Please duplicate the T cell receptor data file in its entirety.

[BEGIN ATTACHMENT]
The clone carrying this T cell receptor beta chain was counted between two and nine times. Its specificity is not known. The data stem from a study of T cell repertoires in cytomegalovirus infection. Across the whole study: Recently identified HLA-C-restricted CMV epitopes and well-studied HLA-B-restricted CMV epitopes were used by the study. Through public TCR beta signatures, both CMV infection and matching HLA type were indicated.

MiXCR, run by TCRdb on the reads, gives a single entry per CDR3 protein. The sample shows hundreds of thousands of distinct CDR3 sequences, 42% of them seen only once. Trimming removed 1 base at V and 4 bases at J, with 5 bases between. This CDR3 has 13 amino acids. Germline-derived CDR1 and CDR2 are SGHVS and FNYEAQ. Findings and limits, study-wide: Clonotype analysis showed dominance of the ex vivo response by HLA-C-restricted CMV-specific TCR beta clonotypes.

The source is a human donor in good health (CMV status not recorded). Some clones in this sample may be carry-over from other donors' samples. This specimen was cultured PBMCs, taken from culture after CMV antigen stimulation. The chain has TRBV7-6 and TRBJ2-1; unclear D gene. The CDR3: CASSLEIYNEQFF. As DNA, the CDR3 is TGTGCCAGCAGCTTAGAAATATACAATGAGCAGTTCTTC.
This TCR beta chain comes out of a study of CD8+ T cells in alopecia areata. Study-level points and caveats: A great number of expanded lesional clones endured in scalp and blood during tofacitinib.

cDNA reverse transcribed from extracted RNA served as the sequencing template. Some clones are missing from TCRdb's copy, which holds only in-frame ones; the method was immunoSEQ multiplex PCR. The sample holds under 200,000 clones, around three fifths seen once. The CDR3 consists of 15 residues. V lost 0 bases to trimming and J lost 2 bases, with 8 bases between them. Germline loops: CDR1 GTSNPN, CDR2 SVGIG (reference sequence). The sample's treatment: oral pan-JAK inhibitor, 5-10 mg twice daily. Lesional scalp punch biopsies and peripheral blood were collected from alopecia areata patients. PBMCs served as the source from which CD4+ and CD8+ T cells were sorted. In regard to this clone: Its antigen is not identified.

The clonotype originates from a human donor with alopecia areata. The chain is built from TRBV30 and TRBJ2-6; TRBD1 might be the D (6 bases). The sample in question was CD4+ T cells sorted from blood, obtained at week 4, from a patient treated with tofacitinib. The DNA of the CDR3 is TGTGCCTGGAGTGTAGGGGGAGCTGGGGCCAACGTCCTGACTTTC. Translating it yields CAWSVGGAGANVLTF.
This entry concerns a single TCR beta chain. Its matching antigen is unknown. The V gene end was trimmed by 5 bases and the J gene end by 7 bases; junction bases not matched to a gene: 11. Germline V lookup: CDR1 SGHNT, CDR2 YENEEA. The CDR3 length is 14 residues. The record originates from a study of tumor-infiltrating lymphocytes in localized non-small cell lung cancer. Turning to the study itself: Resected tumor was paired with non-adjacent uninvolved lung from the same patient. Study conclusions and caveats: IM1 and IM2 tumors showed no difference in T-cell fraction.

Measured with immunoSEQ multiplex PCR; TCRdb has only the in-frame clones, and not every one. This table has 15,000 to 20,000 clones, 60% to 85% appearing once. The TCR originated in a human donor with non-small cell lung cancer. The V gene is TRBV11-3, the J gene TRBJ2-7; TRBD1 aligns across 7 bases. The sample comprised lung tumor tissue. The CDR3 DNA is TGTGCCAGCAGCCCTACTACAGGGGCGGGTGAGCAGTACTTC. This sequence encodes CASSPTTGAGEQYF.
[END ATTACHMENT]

The clone carrying this T cell receptor beta chain was counted between two and nine times. Its specificity is not known. The data stem from a study of T cell repertoires in cytomegalovirus infection. Across the whole study: Recently identified HLA-C-restricted CMV epitopes and well-studied HLA-B-restricted CMV epitopes were used by the study. Through public TCR beta signatures, both CMV infection and matching HLA type were indicated.

MiXCR, run by TCRdb on the reads, gives a single entry per CDR3 protein. The sample shows hundreds of thousands of distinct CDR3 sequences, 42% of them seen only once. Trimming removed 1 base at V and 4 bases at J, with 5 bases between. This CDR3 has 13 amino acids. Germline-derived CDR1 and CDR2 are SGHVS and FNYEAQ. Findings and limits, study-wide: Clonotype analysis showed dominance of the ex vivo response by HLA-C-restricted CMV-specific TCR beta clonotypes.

The source is a human donor in good health (CMV status not recorded). Some clones in this sample may be carry-over from other donors' samples. This specimen was cultured PBMCs, taken from culture after CMV antigen stimulation. The chain has TRBV7-6 and TRBJ2-1; unclear D gene. The CDR3: CASSLEIYNEQFF. As DNA, the CDR3 is TGTGCCAGCAGCTTAGAAATATACAATGAGCAGTTCTTC.
This TCR beta chain comes out of a study of CD8+ T cells in alopecia areata. Study-level points and caveats: A great number of expanded lesional clones endured in scalp and blood during tofacitinib.

cDNA reverse transcribed from extracted RNA served as the sequencing template. Some clones are missing from TCRdb's copy, which holds only in-frame ones; the method was immunoSEQ multiplex PCR. The sample holds under 200,000 clones, around three fifths seen once. The CDR3 consists of 15 residues. V lost 0 bases to trimming and J lost 2 bases, with 8 bases between them. Germline loops: CDR1 GTSNPN, CDR2 SVGIG (reference sequence). The sample's treatment: oral pan-JAK inhibitor, 5-10 mg twice daily. Lesional scalp punch biopsies and peripheral blood were collected from alopecia areata patients. PBMCs served as the source from which CD4+ and CD8+ T cells were sorted. In regard to this clone: Its antigen is not identified.

The clonotype originates from a human donor with alopecia areata. The chain is built from TRBV30 and TRBJ2-6; TRBD1 might be the D (6 bases). The sample in question was CD4+ T cells sorted from blood, obtained at week 4, from a patient treated with tofacitinib. The DNA of the CDR3 is TGTGCCTGGAGTGTAGGGGGAGCTGGGGCCAACGTCCTGACTTTC. Translating it yields CAWSVGGAGANVLTF.
This entry concerns a single TCR beta chain. Its matching antigen is unknown. The V gene end was trimmed by 5 bases and the J gene end by 7 bases; junction bases not matched to a gene: 11. Germline V lookup: CDR1 SGHNT, CDR2 YENEEA. The CDR3 length is 14 residues. The record originates from a study of tumor-infiltrating lymphocytes in localized non-small cell lung cancer. Turning to the study itself: Resected tumor was paired with non-adjacent uninvolved lung from the same patient. Study conclusions and caveats: IM1 and IM2 tumors showed no difference in T-cell fraction.

Measured with immunoSEQ multiplex PCR; TCRdb has only the in-frame clones, and not every one. This table has 15,000 to 20,000 clones, 60% to 85% appearing once. The TCR originated in a human donor with non-small cell lung cancer. The V gene is TRBV11-3, the J gene TRBJ2-7; TRBD1 aligns across 7 bases. The sample comprised lung tumor tissue. The CDR3 DNA is TGTGCCAGCAGCCCTACTACAGGGGCGGGTGAGCAGTACTTC. This sequence encodes CASSPTTGAGEQYF.